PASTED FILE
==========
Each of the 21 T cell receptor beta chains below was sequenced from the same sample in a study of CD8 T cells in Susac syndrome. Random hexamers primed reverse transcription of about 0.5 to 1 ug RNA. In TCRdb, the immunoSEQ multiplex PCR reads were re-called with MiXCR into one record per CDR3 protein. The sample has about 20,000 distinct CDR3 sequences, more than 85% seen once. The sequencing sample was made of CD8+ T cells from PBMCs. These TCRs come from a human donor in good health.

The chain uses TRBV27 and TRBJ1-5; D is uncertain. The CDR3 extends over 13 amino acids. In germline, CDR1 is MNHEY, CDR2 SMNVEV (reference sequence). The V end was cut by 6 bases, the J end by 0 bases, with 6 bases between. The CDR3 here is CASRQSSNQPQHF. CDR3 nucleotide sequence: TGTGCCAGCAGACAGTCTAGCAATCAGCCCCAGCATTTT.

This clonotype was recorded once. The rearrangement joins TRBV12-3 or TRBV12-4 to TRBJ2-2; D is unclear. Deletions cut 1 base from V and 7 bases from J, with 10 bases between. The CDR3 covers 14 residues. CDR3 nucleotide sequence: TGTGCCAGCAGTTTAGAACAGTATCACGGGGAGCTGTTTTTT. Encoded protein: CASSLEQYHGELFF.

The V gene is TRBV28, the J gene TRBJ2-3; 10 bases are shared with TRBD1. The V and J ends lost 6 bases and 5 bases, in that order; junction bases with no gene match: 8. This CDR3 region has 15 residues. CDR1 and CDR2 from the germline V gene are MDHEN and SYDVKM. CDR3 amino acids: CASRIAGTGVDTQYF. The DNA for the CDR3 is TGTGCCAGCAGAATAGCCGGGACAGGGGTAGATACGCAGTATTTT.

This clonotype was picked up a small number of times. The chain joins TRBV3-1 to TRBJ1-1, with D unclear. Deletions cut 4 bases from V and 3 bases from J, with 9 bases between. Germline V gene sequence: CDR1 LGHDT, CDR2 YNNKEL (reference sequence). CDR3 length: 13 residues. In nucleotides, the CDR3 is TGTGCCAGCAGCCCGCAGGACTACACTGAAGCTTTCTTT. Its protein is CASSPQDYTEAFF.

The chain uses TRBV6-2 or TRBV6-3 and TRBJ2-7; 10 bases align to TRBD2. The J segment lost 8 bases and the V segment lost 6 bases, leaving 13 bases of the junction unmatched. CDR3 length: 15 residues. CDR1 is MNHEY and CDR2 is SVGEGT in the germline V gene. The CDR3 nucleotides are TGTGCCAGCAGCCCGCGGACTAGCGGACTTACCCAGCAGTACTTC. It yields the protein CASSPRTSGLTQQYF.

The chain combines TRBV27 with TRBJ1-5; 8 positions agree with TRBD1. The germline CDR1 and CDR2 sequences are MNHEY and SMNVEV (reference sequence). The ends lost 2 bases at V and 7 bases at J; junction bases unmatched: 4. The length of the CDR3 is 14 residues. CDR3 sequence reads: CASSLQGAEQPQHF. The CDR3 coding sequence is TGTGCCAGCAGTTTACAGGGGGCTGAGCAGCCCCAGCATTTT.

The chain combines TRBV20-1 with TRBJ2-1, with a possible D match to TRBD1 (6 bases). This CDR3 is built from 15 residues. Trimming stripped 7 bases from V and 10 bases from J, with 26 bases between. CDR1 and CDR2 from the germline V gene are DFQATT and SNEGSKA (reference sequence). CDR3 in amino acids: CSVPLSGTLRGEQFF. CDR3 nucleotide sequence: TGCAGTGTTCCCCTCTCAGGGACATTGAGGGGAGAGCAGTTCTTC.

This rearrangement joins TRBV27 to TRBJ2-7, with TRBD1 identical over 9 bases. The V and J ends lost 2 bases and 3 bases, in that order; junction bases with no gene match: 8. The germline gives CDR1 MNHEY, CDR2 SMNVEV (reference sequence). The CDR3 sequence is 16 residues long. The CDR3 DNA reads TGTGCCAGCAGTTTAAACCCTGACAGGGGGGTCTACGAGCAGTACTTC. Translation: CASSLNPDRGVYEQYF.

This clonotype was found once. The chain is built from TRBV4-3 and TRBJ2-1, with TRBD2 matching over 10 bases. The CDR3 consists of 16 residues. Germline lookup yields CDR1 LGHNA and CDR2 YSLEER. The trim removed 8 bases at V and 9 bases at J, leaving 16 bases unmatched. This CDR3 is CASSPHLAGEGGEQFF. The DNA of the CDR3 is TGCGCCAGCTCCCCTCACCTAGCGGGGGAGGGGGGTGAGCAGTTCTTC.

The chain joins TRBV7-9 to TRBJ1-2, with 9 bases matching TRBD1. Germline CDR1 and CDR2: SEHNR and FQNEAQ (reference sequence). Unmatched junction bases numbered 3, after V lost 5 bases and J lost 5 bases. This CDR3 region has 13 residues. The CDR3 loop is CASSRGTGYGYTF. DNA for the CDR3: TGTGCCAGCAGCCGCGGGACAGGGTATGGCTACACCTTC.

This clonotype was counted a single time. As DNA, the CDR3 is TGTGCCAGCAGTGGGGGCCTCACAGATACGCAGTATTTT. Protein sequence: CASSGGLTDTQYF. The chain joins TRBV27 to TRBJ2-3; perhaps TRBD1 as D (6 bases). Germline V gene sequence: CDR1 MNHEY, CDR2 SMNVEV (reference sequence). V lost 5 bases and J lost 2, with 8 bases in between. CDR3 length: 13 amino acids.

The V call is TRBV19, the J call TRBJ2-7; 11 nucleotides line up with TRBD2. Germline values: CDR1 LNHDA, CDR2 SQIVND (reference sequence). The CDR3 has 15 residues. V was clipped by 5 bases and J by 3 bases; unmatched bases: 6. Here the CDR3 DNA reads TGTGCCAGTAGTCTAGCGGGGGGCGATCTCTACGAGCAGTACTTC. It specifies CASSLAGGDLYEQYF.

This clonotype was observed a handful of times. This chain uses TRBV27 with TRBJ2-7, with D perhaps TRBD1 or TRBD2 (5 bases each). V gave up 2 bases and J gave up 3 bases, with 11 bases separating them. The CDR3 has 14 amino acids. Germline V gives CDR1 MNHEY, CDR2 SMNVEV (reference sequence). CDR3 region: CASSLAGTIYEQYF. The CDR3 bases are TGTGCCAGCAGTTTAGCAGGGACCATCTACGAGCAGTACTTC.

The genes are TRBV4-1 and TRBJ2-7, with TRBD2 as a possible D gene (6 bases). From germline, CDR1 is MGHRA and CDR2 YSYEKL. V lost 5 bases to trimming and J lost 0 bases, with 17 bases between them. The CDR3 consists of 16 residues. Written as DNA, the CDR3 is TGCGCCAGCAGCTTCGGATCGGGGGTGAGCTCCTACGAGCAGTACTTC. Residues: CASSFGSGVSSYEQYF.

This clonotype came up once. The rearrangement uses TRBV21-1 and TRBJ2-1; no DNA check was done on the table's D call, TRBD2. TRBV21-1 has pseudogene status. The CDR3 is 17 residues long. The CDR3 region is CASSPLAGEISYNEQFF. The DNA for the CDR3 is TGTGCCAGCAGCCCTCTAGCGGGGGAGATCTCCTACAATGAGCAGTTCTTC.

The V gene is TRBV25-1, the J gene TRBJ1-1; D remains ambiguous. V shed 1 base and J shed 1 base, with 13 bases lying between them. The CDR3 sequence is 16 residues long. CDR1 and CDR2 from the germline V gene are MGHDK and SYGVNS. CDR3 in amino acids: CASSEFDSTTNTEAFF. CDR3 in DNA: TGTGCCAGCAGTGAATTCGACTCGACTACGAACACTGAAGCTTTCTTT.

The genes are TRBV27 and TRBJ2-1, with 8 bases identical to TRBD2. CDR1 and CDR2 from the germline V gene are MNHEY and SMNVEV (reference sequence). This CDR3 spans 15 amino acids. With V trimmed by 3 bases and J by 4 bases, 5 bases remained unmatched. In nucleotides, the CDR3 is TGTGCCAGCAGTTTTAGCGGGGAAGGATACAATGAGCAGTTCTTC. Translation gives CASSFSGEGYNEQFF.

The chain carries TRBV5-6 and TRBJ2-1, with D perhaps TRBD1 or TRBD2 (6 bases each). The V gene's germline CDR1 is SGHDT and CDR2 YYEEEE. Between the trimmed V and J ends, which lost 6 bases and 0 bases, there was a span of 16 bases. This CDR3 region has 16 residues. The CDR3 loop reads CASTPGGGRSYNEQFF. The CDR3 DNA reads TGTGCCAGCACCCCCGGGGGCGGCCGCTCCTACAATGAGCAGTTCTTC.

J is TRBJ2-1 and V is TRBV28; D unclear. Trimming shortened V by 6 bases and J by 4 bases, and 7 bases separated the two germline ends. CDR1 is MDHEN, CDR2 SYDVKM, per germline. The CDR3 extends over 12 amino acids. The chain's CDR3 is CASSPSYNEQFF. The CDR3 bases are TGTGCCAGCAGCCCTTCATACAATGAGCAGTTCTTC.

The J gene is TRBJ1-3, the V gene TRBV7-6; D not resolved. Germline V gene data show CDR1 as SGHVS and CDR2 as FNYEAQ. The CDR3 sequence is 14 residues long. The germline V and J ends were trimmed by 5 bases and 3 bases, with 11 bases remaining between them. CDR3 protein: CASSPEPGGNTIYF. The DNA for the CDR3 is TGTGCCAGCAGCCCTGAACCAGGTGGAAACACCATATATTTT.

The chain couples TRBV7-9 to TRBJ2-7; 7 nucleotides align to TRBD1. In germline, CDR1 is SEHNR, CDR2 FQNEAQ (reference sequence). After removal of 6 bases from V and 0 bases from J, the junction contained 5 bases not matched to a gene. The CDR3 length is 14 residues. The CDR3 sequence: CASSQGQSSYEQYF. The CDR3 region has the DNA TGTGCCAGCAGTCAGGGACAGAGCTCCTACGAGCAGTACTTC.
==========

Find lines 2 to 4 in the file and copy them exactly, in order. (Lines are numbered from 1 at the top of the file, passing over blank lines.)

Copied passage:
The chain uses TRBV27 and TRBJ1-5; D is uncertain. The CDR3 extends over 13 amino acids. In germline, CDR1 is MNHEY, CDR2 SMNVEV (reference sequence). The V end was cut by 6 bases, the J end by 0 bases, with 6 bases between. The CDR3 here is CASRQSSNQPQHF. CDR3 nucleotide sequence: TGTGCCAGCAGACAGTCTAGCAATCAGCCCCAGCATTTT.

This clonotype was recorded once. The rearrangement joins TRBV12-3 or TRBV12-4 to TRBJ2-2; D is unclear. Deletions cut 1 base from V and 7 bases from J, with 10 bases between. The CDR3 covers 14 residues. CDR3 nucleotide sequence: TGTGCCAGCAGTTTAGAACAGTATCACGGGGAGCTGTTTTTT. Encoded protein: CASSLEQYHGELFF.

The V gene is TRBV28, the J gene TRBJ2-3; 10 bases are shared with TRBD1. The V and J ends lost 6 bases and 5 bases, in that order; junction bases with no gene match: 8. This CDR3 region has 15 residues. CDR1 and CDR2 from the germline V gene are MDHEN and SYDVKM. CDR3 amino acids: CASRIAGTGVDTQYF. The DNA for the CDR3 is TGTGCCAGCAGAATAGCCGGGACAGGGGTAGATACGCAGTATTTT.